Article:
Insomniac Games has a new title in the works: Song of the Deep, a waterlogged metroidvania (the exact term the studio uses on the game's website) starring a little girl who searches for her missing father in the depths of the ocean.
Song of the Deep has an interesting premise, and it looks beautiful -- plus there aren't too many people who would say "no" to a well-constructed 2D metroidvania title that resembles a mix of 2007's Aquaria and the classic arcade shooter In the Hunt. But here's what makes Song of the Deep particularly eye-catching: It's being published by GameStop.
Yes, the same GameStop where you presumably buy, sell, and trade your games, provided you still stock your game library with physical copies.
But a lot of people don't collect hard copies of their games any more, certainly not with the frequency they used to. That's what makes the chain's partnership with Insomniac so interesting: The game market is undergoing a shift, and with less demand for "the real thing," GameStop has been scrambling to find ways to survive.
It dabbles in sales of phones and tablets. It publishes Game Informer magazine. But few of us predicted it'd just jump directly into game publication. It's certainly not a bad idea, given how closely the company has its ear to the ground regarding market trends.
In that vein, there's understandably some worry that GameStop will use its wealth of data to strong-arm the studios it represents into making artistic indie games more marketable. "Throw some football in there! Or guns! How about football with guns?"
But as far as Song of the Deep is concerned, GameStop has seemingly been hands-off for now.
"Insomniac owns the intellectual property. We have full creative control over what the game is and how it's being developed," Insomniac Games' founder, Ted Price, announced. "GameStop has been incredibly collaborative and supportive of everything we're doing.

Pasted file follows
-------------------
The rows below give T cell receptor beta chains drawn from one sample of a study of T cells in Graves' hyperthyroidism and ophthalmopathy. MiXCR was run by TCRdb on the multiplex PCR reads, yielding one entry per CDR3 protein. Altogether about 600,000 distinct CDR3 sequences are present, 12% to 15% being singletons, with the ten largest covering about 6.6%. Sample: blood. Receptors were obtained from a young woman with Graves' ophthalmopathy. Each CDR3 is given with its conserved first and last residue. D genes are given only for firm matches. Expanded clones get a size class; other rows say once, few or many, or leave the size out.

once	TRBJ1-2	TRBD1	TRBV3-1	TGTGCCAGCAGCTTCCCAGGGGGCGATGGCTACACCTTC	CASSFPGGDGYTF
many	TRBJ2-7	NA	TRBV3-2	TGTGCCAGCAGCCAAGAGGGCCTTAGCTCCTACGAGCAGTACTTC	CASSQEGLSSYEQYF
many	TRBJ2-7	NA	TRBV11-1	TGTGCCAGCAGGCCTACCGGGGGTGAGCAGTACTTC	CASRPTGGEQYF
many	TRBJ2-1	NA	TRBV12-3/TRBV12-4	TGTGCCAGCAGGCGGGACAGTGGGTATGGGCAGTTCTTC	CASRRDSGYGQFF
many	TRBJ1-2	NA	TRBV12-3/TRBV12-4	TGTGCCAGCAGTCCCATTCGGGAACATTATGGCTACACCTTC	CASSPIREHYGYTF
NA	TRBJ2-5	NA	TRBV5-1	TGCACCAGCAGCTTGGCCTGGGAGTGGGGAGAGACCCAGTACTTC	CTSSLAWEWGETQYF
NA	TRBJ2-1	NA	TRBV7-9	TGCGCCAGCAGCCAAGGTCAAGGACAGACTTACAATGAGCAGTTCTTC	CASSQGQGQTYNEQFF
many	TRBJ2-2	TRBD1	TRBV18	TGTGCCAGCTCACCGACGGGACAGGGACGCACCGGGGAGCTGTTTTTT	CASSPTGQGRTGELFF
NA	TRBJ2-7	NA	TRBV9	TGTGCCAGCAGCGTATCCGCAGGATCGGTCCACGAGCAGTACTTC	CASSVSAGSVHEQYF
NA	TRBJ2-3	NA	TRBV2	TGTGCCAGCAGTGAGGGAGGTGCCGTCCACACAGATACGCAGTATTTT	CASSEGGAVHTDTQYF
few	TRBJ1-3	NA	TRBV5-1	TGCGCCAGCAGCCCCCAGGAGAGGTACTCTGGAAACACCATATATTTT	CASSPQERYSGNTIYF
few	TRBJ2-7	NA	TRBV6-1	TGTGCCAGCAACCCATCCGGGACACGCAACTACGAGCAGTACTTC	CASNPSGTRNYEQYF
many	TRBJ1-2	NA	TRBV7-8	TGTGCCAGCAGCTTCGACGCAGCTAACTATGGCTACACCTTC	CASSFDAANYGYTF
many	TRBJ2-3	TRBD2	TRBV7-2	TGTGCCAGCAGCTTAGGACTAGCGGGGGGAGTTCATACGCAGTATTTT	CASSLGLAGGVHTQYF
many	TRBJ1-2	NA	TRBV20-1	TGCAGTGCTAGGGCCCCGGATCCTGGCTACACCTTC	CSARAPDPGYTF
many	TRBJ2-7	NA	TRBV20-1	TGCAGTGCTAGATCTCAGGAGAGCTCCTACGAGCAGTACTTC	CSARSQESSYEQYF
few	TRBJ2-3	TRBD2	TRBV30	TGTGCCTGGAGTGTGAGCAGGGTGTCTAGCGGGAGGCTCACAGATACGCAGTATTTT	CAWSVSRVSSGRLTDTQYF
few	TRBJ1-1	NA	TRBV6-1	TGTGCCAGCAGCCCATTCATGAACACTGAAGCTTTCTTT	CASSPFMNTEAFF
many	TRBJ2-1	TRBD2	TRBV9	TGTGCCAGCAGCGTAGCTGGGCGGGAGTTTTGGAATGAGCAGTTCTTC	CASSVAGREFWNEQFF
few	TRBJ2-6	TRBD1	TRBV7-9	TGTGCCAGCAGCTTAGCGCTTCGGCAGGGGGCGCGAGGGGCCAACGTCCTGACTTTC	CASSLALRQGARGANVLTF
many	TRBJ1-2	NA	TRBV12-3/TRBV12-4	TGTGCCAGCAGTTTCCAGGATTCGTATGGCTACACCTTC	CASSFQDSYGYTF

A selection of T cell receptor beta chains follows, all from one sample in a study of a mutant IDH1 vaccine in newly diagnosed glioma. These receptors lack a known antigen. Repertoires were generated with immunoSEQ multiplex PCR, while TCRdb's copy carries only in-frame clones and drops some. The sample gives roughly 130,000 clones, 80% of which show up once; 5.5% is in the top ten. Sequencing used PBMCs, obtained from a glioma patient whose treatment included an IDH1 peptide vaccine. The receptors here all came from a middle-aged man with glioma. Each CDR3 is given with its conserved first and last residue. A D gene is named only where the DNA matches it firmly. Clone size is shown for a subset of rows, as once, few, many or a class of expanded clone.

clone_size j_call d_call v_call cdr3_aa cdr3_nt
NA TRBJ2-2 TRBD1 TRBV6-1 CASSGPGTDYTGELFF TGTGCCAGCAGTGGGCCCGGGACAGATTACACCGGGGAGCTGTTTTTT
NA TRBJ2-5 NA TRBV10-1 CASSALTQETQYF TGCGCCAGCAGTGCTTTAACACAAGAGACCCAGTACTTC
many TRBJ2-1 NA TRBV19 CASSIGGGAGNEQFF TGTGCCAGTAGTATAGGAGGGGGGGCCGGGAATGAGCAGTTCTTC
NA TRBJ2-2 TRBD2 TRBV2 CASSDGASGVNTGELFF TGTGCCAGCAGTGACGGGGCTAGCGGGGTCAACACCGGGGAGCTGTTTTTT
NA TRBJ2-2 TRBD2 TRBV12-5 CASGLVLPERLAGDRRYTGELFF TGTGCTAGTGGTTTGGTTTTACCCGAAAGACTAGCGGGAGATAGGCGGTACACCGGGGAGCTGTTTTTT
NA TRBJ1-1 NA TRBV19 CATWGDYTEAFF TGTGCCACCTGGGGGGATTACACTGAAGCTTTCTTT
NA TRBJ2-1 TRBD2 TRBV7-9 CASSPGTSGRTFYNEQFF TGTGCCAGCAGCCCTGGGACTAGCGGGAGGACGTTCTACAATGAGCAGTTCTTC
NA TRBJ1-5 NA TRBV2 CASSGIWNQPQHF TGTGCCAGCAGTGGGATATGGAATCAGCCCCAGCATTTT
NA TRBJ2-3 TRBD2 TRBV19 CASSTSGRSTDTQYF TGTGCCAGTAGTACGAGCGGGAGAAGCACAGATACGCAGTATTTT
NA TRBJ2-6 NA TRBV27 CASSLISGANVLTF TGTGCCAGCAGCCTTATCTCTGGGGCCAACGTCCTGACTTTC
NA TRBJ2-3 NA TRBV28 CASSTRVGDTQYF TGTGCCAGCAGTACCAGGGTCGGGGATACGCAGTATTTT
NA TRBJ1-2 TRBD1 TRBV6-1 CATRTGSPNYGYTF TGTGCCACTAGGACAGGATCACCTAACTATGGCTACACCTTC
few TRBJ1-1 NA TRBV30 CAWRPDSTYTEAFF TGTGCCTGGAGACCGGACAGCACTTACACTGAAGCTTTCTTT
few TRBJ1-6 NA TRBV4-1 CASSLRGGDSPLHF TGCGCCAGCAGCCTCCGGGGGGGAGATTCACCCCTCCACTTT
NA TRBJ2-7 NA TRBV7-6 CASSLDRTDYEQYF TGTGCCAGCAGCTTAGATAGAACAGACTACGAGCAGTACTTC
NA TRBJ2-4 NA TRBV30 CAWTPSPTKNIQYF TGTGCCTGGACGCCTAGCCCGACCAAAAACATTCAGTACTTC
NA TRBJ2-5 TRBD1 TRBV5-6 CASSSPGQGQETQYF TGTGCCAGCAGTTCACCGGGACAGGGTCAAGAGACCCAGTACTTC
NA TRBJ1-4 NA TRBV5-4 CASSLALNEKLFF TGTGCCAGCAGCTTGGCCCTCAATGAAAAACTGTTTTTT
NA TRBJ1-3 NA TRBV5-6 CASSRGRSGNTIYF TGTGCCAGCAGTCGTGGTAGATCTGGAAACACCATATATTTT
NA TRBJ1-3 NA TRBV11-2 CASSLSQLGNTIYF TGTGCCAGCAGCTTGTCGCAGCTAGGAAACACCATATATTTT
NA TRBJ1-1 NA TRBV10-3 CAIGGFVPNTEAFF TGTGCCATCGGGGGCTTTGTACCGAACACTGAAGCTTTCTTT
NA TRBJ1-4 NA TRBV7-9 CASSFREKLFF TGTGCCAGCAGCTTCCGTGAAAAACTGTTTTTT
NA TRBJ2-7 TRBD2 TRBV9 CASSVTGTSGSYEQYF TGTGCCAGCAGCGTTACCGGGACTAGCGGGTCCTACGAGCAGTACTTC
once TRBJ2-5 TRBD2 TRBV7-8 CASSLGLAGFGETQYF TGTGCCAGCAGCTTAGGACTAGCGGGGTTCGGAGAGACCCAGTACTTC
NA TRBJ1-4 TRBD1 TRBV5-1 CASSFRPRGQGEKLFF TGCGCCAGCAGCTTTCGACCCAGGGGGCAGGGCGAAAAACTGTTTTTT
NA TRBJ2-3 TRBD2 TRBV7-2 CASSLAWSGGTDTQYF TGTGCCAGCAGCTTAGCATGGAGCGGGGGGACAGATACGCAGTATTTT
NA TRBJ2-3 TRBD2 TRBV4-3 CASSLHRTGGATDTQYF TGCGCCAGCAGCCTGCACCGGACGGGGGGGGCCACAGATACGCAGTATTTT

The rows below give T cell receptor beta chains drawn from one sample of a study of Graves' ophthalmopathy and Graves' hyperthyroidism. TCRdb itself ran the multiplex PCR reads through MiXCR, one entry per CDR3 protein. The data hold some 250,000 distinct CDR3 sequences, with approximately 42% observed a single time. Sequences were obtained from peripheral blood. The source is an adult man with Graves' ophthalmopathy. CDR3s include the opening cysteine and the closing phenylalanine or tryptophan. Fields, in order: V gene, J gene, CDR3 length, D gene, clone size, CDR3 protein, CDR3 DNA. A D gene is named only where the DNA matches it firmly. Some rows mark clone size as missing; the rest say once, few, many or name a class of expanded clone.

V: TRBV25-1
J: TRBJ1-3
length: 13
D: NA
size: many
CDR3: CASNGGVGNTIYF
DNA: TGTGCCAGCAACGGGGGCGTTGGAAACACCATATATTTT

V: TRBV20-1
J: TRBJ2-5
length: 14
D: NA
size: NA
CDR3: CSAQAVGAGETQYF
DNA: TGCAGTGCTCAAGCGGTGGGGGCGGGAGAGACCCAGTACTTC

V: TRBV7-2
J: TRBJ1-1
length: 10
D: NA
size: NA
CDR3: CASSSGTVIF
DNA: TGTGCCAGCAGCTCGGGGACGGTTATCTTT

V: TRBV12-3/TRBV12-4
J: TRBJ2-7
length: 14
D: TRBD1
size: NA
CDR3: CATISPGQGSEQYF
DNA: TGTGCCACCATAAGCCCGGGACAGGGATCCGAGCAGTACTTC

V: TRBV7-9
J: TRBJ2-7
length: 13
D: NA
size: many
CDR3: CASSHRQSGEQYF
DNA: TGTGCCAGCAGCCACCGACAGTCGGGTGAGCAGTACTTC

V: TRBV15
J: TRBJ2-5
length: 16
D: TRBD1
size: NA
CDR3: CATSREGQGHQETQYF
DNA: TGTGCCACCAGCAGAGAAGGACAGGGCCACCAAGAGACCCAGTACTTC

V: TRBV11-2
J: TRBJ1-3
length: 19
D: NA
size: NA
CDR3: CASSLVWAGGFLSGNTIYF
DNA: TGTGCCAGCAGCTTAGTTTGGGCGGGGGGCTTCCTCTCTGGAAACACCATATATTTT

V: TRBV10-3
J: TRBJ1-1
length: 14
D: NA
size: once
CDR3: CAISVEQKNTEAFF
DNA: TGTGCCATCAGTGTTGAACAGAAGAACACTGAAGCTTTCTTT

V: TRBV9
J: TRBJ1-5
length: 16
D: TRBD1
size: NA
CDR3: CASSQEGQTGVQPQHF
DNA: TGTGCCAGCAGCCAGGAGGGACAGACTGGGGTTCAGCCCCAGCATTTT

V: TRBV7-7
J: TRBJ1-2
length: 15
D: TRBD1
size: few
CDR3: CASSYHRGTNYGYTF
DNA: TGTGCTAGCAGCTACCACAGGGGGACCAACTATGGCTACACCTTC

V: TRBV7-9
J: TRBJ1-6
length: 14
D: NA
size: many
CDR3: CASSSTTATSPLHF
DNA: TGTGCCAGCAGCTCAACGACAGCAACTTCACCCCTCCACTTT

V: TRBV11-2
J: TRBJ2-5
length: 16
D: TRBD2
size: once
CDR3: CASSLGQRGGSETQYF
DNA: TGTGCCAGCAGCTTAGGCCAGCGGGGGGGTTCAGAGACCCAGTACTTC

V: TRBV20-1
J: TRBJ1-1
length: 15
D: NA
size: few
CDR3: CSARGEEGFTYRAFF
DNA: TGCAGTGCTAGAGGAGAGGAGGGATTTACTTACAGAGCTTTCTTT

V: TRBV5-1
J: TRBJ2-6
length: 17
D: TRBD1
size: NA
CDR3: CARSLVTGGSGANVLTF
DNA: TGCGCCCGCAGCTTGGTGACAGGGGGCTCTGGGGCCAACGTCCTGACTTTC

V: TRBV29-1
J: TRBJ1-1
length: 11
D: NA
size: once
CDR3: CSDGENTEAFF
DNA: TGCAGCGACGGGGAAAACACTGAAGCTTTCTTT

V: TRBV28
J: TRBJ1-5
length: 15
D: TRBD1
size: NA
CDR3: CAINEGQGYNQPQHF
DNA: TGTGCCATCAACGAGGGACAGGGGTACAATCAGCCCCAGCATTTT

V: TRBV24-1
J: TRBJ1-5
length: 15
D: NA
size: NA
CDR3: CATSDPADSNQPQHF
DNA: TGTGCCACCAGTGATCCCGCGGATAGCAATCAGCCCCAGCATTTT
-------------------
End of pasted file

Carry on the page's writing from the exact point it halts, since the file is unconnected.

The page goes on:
"When [GameStop's Mark Stanley] and I were talking about how the market's evolving and looking ahead and bringing more to players, we started connecting on that particular topic, and we were serendipitously working on a pitch for Song of the Deep, and sparks ignited."
For his part, Stanley describes the partnership as "very natural," emphasizing that GameStop will let "artists do their job" while the game retailer handles the promotion and publishing.
Unsurprisingly, physical copies of Song of the Deep will be available exclusively through GameStop, though the digital game will be downloadable on PC, Xbox One, and PlayStation 4 by summertime. GameStop locations will also sell merchandise related to the game, including PopVinyl figures.
Is this the official start of GameStop's publishing business? That remains to be seen, as Stanley says the chain is treating Song of the Deep as a kind of test case.
Game publishing could definitely be an effective way for the giant to ground itself in these changing times, though. While people casually download games at an increasing rate, there's certainly still demand for physical media. Some people can't spare the hard drive space, and some people have crummy Internet connections or low bandwidth. Most importantly, there is still a huge portion of the population for whom buying video games (particularly for a young grandchild) still means walking into an actual store and saying to the clerk, "One Mario, please." These customers still want and need a personal touch when they shop, even if that means getting a particular title means going to GameStop instead of Target or Wal-Mart.
GameStop exclusives aren't a new idea, but there isn't much reason to begrudge GameStop's exclusivity as long as the game is still available digitally -- and as long as GameStop truly keeps its fingers out of the creative process. We're definitely interested to see what its future publishing plans entail.